Changing Faces: Is Chronicling Our Deepest Darkest Thoughts
In a new solo art exhibition, Changing Faces, Alimi Adewale relays a tale of system disruption and self-discovery, whilst expressing our collective musings regarding the global pandemic, African politics and the rampant police violence.
Alimi Adewale is a name that carries weight in the arts and culture sector. He is a contemporary painter and sculptor, best known for defying classification. Adamant on not conforming to the norm, he embraces several media simultaneously to best address pertinent global issues.
Adewale fell in love with exhibitions and workshops from his years in university and after honing his skill, has exhibited in Nigeria, every year since 2011.
“I strive to create work that engages me and the viewer in a discovery process. The disruption of norms and defiance of expectations often emerges from this exploration process; however, neither is the initial impetus nor the priority.”
Some of his notable exhibitions include:
2011: Sublime Exhibition at Quintessence gallery
2012 June: Charity exhibition for the Ebunoluwa Foundation Quintessence Gallery Falomo Lagos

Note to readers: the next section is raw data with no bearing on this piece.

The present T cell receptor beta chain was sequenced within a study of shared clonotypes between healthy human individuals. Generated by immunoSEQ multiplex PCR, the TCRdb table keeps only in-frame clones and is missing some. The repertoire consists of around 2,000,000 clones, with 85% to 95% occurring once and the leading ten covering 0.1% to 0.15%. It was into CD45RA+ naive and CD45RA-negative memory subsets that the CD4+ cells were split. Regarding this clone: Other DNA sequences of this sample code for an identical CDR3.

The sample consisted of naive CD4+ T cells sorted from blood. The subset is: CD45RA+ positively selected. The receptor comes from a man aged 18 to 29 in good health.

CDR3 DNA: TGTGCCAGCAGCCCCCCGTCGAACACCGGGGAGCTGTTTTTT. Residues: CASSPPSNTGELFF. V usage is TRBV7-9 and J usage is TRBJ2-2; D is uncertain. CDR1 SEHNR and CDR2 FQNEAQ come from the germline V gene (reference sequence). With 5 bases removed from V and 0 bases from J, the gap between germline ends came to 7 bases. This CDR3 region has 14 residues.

2013 march: Naked Butterflies an Online Solo Art Exhibition. First of its kind in Africa.
Asides being a massive contender in Africa, Adewale has also participated internationally by way of his Konstepidemins residency in Sweden, his exhibition in Ontario Canada, New York and more.
This year, the engineer turned self-taught artist is celebrating his solo exhibition, Changing Faces – where normal rules don’t apply.
Adewale interrogates “a deeply divided world further fractured by religious differences, income, and gender inequalities” in a manner that is very intriguing and peculiar.
According to curators Dolly Kola-Balogun and Ugonna Ibie- Ejiogu, the contemporary artist’s work will be well represented in the form of 2 large-scale heads surrounded by pigeons, an installation of works suspended from the ceiling alongside other works in the exhibition, juxtaposed intentionally to emphasize the narrative.